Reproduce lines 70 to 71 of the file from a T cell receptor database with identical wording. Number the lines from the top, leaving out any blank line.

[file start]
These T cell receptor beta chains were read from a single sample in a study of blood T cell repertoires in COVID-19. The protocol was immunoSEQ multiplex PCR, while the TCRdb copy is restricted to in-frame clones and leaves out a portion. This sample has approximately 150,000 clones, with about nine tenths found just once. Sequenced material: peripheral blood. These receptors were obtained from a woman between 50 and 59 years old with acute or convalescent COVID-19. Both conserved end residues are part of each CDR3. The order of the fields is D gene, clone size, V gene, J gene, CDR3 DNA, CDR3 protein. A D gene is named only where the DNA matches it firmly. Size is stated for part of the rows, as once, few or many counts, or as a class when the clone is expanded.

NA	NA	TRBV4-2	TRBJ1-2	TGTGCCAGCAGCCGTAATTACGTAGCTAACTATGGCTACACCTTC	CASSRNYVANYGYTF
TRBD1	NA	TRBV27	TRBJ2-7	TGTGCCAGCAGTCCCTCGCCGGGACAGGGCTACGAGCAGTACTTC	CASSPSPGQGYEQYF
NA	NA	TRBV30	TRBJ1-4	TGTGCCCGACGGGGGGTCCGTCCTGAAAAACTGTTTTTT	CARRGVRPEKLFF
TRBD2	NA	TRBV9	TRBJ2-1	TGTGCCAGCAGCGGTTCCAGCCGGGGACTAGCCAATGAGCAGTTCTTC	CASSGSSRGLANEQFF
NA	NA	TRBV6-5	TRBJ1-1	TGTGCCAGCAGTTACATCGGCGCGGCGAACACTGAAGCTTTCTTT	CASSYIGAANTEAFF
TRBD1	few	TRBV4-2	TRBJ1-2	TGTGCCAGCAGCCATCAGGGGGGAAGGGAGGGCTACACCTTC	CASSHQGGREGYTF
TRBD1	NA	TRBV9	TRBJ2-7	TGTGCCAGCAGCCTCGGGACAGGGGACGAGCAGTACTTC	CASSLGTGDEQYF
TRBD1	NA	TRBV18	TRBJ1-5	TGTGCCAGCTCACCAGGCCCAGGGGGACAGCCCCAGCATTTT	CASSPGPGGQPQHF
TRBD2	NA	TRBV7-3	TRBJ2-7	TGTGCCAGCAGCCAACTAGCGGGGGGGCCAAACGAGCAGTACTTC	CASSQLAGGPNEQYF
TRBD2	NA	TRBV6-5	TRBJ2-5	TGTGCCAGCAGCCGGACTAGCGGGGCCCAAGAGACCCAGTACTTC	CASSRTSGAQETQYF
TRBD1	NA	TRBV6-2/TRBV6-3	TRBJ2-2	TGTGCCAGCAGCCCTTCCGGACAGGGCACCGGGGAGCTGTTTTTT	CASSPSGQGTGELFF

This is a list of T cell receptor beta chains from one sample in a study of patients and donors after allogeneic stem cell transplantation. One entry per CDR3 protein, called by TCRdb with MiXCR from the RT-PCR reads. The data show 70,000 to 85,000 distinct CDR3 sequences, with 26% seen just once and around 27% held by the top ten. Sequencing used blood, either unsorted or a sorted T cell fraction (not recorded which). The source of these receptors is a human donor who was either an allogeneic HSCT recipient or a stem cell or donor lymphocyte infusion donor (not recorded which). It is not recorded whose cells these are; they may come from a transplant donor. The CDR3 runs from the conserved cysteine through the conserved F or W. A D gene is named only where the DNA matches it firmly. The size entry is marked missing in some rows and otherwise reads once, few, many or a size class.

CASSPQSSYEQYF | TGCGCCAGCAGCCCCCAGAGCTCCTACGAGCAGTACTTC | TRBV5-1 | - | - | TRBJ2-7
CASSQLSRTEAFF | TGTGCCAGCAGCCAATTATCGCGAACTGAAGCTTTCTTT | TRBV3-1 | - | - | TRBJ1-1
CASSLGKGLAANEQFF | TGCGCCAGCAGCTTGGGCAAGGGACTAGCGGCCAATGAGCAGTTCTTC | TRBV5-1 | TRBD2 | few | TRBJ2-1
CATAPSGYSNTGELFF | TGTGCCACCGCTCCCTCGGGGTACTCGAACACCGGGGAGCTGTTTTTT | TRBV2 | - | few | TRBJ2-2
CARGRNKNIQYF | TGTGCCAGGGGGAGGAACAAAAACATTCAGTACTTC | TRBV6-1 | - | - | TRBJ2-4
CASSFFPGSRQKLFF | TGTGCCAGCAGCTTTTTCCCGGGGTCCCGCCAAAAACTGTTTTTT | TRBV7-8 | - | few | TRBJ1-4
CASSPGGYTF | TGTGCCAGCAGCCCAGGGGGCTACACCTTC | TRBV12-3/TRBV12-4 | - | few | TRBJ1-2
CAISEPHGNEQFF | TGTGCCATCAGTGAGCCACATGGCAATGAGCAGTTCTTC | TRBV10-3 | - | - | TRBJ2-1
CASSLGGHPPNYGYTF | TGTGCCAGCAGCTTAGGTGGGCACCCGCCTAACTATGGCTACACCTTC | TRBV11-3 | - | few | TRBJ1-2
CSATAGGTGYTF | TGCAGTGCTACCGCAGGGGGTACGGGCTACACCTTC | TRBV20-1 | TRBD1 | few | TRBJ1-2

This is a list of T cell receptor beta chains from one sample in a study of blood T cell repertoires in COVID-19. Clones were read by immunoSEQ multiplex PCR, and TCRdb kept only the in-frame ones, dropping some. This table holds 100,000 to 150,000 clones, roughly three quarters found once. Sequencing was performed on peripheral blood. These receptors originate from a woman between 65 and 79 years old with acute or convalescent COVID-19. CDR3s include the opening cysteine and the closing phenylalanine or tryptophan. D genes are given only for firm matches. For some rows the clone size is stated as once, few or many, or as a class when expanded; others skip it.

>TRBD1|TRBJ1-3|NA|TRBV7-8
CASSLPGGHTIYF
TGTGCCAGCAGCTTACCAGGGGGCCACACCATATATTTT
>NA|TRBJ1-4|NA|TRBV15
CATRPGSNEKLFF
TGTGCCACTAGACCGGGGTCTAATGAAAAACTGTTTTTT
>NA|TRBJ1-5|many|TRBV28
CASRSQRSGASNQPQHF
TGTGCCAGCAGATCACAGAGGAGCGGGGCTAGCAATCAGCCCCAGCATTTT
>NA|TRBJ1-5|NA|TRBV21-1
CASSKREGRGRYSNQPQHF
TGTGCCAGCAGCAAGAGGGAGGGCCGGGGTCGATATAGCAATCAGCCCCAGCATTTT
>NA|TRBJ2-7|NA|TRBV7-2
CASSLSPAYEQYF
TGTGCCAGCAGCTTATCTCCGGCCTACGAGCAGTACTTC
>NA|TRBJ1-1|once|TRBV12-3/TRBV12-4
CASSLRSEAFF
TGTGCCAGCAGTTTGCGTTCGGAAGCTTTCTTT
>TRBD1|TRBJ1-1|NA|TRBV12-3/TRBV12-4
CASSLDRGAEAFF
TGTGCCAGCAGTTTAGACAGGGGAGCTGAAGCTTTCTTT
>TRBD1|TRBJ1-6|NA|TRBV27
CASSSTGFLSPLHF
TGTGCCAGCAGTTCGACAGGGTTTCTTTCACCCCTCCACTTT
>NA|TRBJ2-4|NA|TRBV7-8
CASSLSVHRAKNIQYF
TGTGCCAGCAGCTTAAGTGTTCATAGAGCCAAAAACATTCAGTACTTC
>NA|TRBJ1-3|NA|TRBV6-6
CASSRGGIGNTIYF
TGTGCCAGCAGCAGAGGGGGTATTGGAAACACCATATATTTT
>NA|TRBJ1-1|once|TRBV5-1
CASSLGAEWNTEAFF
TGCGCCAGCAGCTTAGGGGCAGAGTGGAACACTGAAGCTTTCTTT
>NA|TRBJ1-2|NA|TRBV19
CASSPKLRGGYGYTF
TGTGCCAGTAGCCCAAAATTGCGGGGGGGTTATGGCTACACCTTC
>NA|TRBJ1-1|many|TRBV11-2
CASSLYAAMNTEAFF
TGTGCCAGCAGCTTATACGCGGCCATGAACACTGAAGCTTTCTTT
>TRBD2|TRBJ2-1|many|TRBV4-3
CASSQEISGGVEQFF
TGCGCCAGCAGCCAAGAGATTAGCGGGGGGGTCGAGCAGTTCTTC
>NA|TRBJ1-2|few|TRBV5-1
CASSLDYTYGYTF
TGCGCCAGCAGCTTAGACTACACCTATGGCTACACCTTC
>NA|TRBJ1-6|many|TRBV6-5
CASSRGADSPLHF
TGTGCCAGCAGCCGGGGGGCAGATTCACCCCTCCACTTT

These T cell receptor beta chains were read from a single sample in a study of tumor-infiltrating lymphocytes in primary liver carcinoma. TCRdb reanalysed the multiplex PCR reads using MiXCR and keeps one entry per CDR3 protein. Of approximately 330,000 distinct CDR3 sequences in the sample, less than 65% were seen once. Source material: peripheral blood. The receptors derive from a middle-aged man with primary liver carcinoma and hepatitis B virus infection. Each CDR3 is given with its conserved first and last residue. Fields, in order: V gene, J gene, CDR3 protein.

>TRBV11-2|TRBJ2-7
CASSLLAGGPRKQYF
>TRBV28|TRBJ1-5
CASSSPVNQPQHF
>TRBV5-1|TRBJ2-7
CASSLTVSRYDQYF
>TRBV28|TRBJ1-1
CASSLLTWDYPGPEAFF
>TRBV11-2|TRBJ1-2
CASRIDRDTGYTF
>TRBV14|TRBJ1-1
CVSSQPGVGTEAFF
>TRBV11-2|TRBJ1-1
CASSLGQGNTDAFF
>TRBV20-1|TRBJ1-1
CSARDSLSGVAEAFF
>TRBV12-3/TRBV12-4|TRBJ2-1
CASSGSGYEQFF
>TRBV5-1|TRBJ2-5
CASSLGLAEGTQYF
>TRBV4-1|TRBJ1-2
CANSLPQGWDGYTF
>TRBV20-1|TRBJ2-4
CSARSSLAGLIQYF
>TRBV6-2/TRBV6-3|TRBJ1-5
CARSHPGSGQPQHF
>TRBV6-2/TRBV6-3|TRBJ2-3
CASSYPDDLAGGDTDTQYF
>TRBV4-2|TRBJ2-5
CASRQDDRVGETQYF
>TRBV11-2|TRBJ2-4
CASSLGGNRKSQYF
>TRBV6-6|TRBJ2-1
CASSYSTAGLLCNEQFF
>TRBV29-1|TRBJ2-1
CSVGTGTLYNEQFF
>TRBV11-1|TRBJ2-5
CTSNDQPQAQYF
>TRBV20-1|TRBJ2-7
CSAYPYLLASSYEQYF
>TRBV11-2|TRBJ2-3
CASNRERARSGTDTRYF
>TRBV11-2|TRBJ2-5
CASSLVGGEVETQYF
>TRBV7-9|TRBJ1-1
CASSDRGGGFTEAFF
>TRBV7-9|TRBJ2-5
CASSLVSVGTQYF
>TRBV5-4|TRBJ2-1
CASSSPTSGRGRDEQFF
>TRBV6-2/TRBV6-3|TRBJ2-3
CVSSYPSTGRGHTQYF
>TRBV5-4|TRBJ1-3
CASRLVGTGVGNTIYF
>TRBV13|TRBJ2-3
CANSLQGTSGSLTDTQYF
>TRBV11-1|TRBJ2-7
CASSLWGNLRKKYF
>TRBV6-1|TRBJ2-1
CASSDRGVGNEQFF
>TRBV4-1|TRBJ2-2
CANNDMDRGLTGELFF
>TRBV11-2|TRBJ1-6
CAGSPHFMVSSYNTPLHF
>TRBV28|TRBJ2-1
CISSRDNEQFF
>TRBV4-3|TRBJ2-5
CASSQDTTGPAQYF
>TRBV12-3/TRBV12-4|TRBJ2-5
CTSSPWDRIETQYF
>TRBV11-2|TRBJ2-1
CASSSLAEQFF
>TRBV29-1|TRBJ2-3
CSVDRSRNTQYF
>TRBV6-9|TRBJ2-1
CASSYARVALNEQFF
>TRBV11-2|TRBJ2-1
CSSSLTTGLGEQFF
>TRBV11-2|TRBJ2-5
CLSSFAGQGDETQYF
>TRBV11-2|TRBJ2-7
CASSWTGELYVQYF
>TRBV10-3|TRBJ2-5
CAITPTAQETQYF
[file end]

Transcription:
>NA|TRBJ1-6|many|TRBV6-5
CASSRGADSPLHF